Highway deaths have been increasing rapidly in recent years and were up nearly 10% last year -- and now a consumer group says deaths involving off-road vehicles are up 10% as well.
As of August 13, 2016, the Consumer Federation of America (CFA) said it has documented 335 fatalities this year involving what it calls "off-highway vehicles" or OHVs. That's a 10% increase over last year at this time.
The CFA says part of the blame lies with state and local laws that are letting more and more OHVs onto public highways, as well as with the U.S. Consumer Product Safety Commission, which has yet to finalize its all-terrain vehicle rulemaking.
“State and local decision makers need to stop expanding on road use of OHVs. Permitting OHVs on roads signals to consumers that it is safe to do so—which manufacturers, the CPSC, and health and safety advocates all agree that it is not a safe riding practice,” said Rachel Weintraub, CFA Legislative Director and General Counsel. “Since more than half of all fatalities each year take place on roads, CFA urges lawmakers not to open up roads for OHV use. Reversing this trend will have a huge safety impact.”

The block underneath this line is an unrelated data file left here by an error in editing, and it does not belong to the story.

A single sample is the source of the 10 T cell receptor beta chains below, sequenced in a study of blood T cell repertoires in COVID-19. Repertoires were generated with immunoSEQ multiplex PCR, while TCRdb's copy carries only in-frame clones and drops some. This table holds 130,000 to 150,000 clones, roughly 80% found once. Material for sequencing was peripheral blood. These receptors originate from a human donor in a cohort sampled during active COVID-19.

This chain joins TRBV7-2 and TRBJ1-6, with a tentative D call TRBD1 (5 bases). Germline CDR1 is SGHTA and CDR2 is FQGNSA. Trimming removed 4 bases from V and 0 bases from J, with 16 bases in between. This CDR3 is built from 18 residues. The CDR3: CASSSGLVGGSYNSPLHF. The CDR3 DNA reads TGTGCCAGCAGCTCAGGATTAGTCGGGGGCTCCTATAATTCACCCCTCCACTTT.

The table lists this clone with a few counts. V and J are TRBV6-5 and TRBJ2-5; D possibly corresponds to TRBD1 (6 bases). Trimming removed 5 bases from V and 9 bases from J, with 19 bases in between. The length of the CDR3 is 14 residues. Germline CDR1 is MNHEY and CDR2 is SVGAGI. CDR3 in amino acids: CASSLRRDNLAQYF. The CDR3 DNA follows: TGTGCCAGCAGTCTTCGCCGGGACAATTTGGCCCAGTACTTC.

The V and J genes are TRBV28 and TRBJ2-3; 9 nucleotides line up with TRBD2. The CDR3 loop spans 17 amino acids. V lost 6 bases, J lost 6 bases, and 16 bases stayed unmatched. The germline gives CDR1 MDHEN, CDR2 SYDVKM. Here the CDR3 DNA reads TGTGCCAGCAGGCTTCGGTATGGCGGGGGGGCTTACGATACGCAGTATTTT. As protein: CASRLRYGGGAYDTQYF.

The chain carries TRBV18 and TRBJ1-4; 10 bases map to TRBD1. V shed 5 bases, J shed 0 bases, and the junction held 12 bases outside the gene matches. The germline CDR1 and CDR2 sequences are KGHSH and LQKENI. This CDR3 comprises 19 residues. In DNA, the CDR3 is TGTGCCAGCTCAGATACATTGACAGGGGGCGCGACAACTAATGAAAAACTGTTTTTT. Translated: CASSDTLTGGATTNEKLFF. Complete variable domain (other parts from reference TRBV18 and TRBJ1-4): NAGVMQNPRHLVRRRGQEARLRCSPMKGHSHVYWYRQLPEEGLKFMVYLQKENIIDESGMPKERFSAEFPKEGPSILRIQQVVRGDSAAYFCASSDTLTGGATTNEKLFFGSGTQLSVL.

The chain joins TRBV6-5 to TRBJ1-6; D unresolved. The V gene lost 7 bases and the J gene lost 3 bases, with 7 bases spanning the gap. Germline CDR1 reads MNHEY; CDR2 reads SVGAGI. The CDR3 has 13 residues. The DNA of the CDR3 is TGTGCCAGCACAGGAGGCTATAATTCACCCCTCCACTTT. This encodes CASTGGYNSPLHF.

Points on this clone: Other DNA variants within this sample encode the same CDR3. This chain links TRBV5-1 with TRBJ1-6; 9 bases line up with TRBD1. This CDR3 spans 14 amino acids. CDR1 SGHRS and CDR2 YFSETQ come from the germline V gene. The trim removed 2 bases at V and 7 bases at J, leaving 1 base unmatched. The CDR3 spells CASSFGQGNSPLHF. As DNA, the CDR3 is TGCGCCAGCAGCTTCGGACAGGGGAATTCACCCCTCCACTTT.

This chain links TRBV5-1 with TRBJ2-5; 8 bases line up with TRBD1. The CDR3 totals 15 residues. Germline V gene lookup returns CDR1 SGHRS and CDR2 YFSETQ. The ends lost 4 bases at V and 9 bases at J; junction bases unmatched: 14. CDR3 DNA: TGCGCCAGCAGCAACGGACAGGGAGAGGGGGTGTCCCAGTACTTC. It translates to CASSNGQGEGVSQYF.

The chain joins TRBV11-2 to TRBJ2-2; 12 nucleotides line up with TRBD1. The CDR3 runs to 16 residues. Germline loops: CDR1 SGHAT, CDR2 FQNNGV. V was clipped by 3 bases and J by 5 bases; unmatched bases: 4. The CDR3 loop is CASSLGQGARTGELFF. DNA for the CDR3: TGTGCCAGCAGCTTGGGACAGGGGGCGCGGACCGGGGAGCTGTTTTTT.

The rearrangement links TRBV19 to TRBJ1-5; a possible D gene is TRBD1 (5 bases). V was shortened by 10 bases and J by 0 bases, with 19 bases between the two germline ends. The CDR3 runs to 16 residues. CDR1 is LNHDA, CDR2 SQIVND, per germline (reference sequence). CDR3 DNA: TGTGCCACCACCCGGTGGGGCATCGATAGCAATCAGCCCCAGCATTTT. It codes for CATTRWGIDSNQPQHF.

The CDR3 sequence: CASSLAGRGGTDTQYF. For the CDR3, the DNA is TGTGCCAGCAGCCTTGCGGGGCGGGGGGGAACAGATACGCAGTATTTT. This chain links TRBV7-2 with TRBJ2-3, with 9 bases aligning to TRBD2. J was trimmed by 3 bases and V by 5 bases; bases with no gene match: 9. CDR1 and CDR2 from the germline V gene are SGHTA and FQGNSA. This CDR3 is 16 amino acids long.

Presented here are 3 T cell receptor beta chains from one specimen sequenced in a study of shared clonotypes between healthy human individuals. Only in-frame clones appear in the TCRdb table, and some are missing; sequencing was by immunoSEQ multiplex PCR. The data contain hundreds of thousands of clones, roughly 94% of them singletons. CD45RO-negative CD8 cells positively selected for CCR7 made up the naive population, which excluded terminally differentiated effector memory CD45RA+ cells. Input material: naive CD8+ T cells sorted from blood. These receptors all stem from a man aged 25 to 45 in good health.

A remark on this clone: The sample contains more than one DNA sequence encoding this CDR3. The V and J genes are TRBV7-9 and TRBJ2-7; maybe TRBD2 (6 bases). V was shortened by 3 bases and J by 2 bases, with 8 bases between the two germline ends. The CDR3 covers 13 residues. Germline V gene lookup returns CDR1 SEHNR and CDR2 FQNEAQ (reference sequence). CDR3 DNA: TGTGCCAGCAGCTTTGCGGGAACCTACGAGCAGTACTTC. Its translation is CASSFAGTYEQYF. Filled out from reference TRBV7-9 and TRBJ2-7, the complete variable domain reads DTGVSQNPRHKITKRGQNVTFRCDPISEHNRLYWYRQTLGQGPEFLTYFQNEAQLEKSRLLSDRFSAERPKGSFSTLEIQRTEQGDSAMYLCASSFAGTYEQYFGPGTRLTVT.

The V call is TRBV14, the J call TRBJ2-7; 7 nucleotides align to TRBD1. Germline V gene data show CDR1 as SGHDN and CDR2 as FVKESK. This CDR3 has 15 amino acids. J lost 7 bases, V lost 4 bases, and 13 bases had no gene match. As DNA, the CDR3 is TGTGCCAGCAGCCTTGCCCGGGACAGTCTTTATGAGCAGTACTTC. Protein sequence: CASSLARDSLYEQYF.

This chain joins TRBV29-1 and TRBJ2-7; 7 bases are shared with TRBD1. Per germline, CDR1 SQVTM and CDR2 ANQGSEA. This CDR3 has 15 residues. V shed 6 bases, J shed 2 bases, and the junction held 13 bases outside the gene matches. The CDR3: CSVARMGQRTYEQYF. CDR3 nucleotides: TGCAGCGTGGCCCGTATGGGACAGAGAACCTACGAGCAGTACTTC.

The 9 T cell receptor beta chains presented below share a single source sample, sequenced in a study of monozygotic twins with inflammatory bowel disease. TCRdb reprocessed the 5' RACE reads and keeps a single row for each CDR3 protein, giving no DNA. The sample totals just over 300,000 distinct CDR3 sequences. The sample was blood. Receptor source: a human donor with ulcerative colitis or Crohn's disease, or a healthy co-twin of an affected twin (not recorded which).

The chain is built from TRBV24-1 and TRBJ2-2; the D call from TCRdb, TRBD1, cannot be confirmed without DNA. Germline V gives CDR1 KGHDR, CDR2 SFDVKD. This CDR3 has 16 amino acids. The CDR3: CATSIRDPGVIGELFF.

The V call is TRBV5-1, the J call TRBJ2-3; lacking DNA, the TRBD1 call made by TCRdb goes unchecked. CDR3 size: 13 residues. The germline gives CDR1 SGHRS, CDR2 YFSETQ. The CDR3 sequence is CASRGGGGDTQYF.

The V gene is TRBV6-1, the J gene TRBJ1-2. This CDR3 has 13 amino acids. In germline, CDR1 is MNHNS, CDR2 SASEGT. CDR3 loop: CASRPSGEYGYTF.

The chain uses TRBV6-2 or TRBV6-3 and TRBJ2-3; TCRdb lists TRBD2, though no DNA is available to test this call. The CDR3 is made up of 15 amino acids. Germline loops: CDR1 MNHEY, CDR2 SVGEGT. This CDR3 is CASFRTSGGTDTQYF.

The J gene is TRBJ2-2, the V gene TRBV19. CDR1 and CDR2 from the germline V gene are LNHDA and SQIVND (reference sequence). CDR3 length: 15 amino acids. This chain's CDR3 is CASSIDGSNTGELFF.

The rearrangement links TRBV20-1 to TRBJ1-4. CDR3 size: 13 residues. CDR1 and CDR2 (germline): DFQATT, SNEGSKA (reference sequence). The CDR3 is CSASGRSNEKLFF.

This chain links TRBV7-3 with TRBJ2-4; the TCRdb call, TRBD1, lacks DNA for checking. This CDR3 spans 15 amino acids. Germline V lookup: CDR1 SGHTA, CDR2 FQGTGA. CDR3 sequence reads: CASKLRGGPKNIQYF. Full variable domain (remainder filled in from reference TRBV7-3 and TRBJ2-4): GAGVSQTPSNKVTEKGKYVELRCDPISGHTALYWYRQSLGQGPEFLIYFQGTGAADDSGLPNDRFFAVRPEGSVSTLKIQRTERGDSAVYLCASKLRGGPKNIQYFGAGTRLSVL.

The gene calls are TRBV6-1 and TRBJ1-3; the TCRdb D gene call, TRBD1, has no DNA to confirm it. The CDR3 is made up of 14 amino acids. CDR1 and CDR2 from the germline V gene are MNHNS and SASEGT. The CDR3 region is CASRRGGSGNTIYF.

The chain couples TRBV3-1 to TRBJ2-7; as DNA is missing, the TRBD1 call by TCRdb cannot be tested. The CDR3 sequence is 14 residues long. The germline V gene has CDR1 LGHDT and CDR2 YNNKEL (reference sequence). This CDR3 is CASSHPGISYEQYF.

OHV’s consist of three main types of vehicles, covering everything from golf carts to dune buggies to utility carts:
- all-terrain vehicles (ATVs) which are off-road, motorized vehicles having three or four low-pressure tires, a straddle seat for the operator, and handlebars for steering control;
- recreational off-highway vehicles (ROVs) which are off-road vehicles that have four or more low pressure tires, bench or bucket seating, automotive type controls, rollover bars, occupant restraints, and a maximum speed over 30 mph; and
- utility task vehicles (UTVs) which have the same design elements as ROVs, but UTVs have maximum speeds of 30 mph or less.
CFA has a real-time data tracking system that lets it keep a careful eye on OHV fatalities. It consistently finds that the majority of OHV fatalities take place on roads, despite warnings from manufacturers and health and safety advocates that OHVs are not designed to be operated on road surfaces.
Safe riding practices
CFA offers these safety tips for OHV users:
1. Never operate an OHV on a road—Most OHV fatalities occur on roads and manufacturers and health and safety advocates agree that OHVs are not designed for road use.
2. Never permit children younger than 16 years old to operate an adult-size OHV or any OHV that is too large and too powerful for them—OHVs are powerful machines that can overwhelm a child’s ability to control them.
3. Always wear a helmet and other protective gear when riding an OHV—Safety gear is important but does not negate the danger of risky behaviors like riding on roads.
4. Never allow more people on an OHV than it was designed to carry—Adding passengers that the vehicle was not designed to carry can negatively impact handling and stability.
5. Never ride when under the influence—Not only is this an important safety behavior when operating any machinery, it may also be illegal to operate an OHV under the influence in your jurisdiction.
6. Take a hands-on safety course—OHVs are not automobiles and require specialized training to operate safely.